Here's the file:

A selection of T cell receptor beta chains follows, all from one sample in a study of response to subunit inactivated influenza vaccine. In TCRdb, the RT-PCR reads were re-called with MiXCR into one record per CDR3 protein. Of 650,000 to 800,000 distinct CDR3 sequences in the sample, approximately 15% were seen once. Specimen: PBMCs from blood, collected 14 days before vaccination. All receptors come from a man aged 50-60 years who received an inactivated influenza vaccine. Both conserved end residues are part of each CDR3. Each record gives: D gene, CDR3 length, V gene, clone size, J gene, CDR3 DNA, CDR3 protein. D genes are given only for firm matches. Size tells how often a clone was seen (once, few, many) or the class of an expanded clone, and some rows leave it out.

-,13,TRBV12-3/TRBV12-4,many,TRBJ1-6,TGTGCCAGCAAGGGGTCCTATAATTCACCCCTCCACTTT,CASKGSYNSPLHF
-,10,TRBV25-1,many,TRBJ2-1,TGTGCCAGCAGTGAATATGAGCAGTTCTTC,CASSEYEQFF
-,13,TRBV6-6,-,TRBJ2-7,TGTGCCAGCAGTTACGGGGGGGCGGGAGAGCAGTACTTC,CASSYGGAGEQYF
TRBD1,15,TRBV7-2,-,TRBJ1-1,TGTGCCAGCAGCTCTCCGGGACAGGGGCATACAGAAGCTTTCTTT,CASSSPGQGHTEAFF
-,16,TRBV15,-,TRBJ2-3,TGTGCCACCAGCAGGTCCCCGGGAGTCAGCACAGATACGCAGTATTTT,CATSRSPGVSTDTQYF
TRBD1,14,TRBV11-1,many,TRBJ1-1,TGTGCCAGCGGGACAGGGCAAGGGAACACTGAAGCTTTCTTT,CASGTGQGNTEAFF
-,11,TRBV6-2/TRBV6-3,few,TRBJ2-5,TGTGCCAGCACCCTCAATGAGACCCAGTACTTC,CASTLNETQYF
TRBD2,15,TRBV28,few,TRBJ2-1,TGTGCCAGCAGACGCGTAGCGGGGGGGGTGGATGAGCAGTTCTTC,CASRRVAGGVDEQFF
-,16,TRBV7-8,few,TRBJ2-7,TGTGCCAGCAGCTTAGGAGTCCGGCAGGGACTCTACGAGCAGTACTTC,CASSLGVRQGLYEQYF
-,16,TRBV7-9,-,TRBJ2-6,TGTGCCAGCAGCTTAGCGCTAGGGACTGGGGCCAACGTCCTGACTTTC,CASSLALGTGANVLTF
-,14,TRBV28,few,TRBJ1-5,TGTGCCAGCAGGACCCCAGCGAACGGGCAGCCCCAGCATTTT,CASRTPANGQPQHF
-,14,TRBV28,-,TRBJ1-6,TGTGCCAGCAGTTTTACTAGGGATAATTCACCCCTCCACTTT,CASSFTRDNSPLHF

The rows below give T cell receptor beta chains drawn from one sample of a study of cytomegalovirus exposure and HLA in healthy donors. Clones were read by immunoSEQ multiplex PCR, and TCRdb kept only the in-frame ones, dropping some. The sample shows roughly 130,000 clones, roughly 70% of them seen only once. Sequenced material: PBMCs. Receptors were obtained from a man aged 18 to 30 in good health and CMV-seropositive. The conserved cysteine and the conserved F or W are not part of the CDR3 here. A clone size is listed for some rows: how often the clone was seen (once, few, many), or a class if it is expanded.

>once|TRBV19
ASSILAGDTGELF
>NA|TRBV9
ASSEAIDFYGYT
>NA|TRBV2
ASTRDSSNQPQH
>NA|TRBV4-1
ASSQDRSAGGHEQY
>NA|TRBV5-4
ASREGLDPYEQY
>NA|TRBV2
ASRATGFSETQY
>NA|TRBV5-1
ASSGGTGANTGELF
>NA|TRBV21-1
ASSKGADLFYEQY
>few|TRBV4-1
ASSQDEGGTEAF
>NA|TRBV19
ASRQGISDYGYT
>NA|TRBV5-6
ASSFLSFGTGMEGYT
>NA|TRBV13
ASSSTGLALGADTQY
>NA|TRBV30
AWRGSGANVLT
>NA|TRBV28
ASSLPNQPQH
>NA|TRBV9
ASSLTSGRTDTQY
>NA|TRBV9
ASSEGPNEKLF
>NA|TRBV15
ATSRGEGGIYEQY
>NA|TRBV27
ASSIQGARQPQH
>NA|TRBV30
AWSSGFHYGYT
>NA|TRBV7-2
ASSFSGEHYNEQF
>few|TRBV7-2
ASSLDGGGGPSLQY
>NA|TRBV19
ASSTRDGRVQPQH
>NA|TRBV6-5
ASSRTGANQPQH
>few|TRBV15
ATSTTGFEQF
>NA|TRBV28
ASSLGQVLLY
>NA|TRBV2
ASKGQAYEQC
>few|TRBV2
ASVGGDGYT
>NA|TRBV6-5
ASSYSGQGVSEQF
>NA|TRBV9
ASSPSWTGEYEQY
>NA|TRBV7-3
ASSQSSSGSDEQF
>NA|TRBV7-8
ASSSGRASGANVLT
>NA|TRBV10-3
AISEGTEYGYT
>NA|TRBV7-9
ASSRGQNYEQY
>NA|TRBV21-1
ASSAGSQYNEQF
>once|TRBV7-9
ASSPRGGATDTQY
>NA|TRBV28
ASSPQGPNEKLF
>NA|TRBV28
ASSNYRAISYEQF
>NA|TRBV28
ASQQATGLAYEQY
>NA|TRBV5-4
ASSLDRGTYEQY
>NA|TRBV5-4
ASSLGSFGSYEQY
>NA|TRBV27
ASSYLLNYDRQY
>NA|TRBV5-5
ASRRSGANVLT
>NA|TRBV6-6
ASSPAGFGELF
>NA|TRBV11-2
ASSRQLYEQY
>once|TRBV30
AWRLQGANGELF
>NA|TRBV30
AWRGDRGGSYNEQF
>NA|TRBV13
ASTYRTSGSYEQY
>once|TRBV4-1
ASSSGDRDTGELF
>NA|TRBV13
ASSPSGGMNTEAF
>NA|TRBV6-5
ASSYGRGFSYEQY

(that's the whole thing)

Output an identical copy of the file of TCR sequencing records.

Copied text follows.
A selection of T cell receptor beta chains follows, all from one sample in a study of response to subunit inactivated influenza vaccine. In TCRdb, the RT-PCR reads were re-called with MiXCR into one record per CDR3 protein. Of 650,000 to 800,000 distinct CDR3 sequences in the sample, approximately 15% were seen once. Specimen: PBMCs from blood, collected 14 days before vaccination. All receptors come from a man aged 50-60 years who received an inactivated influenza vaccine. Both conserved end residues are part of each CDR3. Each record gives: D gene, CDR3 length, V gene, clone size, J gene, CDR3 DNA, CDR3 protein. D genes are given only for firm matches. Size tells how often a clone was seen (once, few, many) or the class of an expanded clone, and some rows leave it out.

-,13,TRBV12-3/TRBV12-4,many,TRBJ1-6,TGTGCCAGCAAGGGGTCCTATAATTCACCCCTCCACTTT,CASKGSYNSPLHF
-,10,TRBV25-1,many,TRBJ2-1,TGTGCCAGCAGTGAATATGAGCAGTTCTTC,CASSEYEQFF
-,13,TRBV6-6,-,TRBJ2-7,TGTGCCAGCAGTTACGGGGGGGCGGGAGAGCAGTACTTC,CASSYGGAGEQYF
TRBD1,15,TRBV7-2,-,TRBJ1-1,TGTGCCAGCAGCTCTCCGGGACAGGGGCATACAGAAGCTTTCTTT,CASSSPGQGHTEAFF
-,16,TRBV15,-,TRBJ2-3,TGTGCCACCAGCAGGTCCCCGGGAGTCAGCACAGATACGCAGTATTTT,CATSRSPGVSTDTQYF
TRBD1,14,TRBV11-1,many,TRBJ1-1,TGTGCCAGCGGGACAGGGCAAGGGAACACTGAAGCTTTCTTT,CASGTGQGNTEAFF
-,11,TRBV6-2/TRBV6-3,few,TRBJ2-5,TGTGCCAGCACCCTCAATGAGACCCAGTACTTC,CASTLNETQYF
TRBD2,15,TRBV28,few,TRBJ2-1,TGTGCCAGCAGACGCGTAGCGGGGGGGGTGGATGAGCAGTTCTTC,CASRRVAGGVDEQFF
-,16,TRBV7-8,few,TRBJ2-7,TGTGCCAGCAGCTTAGGAGTCCGGCAGGGACTCTACGAGCAGTACTTC,CASSLGVRQGLYEQYF
-,16,TRBV7-9,-,TRBJ2-6,TGTGCCAGCAGCTTAGCGCTAGGGACTGGGGCCAACGTCCTGACTTTC,CASSLALGTGANVLTF
-,14,TRBV28,few,TRBJ1-5,TGTGCCAGCAGGACCCCAGCGAACGGGCAGCCCCAGCATTTT,CASRTPANGQPQHF
-,14,TRBV28,-,TRBJ1-6,TGTGCCAGCAGTTTTACTAGGGATAATTCACCCCTCCACTTT,CASSFTRDNSPLHF

The rows below give T cell receptor beta chains drawn from one sample of a study of cytomegalovirus exposure and HLA in healthy donors. Clones were read by immunoSEQ multiplex PCR, and TCRdb kept only the in-frame ones, dropping some. The sample shows roughly 130,000 clones, roughly 70% of them seen only once. Sequenced material: PBMCs. Receptors were obtained from a man aged 18 to 30 in good health and CMV-seropositive. The conserved cysteine and the conserved F or W are not part of the CDR3 here. A clone size is listed for some rows: how often the clone was seen (once, few, many), or a class if it is expanded.

>once|TRBV19
ASSILAGDTGELF
>NA|TRBV9
ASSEAIDFYGYT
>NA|TRBV2
ASTRDSSNQPQH
>NA|TRBV4-1
ASSQDRSAGGHEQY
>NA|TRBV5-4
ASREGLDPYEQY
>NA|TRBV2
ASRATGFSETQY
>NA|TRBV5-1
ASSGGTGANTGELF
>NA|TRBV21-1
ASSKGADLFYEQY
>few|TRBV4-1
ASSQDEGGTEAF
>NA|TRBV19
ASRQGISDYGYT
>NA|TRBV5-6
ASSFLSFGTGMEGYT
>NA|TRBV13
ASSSTGLALGADTQY
>NA|TRBV30
AWRGSGANVLT
>NA|TRBV28
ASSLPNQPQH
>NA|TRBV9
ASSLTSGRTDTQY
>NA|TRBV9
ASSEGPNEKLF
>NA|TRBV15
ATSRGEGGIYEQY
>NA|TRBV27
ASSIQGARQPQH
>NA|TRBV30
AWSSGFHYGYT
>NA|TRBV7-2
ASSFSGEHYNEQF
>few|TRBV7-2
ASSLDGGGGPSLQY
>NA|TRBV19
ASSTRDGRVQPQH
>NA|TRBV6-5
ASSRTGANQPQH
>few|TRBV15
ATSTTGFEQF
>NA|TRBV28
ASSLGQVLLY
>NA|TRBV2
ASKGQAYEQC
>few|TRBV2
ASVGGDGYT
>NA|TRBV6-5
ASSYSGQGVSEQF
>NA|TRBV9
ASSPSWTGEYEQY
>NA|TRBV7-3
ASSQSSSGSDEQF
>NA|TRBV7-8
ASSSGRASGANVLT
>NA|TRBV10-3
AISEGTEYGYT
>NA|TRBV7-9
ASSRGQNYEQY
>NA|TRBV21-1
ASSAGSQYNEQF
>once|TRBV7-9
ASSPRGGATDTQY
>NA|TRBV28
ASSPQGPNEKLF
>NA|TRBV28
ASSNYRAISYEQF
>NA|TRBV28
ASQQATGLAYEQY
>NA|TRBV5-4
ASSLDRGTYEQY
>NA|TRBV5-4
ASSLGSFGSYEQY
>NA|TRBV27
ASSYLLNYDRQY
>NA|TRBV5-5
ASRRSGANVLT
>NA|TRBV6-6
ASSPAGFGELF
>NA|TRBV11-2
ASSRQLYEQY
>once|TRBV30
AWRLQGANGELF
>NA|TRBV30
AWRGDRGGSYNEQF
>NA|TRBV13
ASTYRTSGSYEQY
>once|TRBV4-1
ASSSGDRDTGELF
>NA|TRBV13
ASSPSGGMNTEAF
>NA|TRBV6-5
ASSYGRGFSYEQY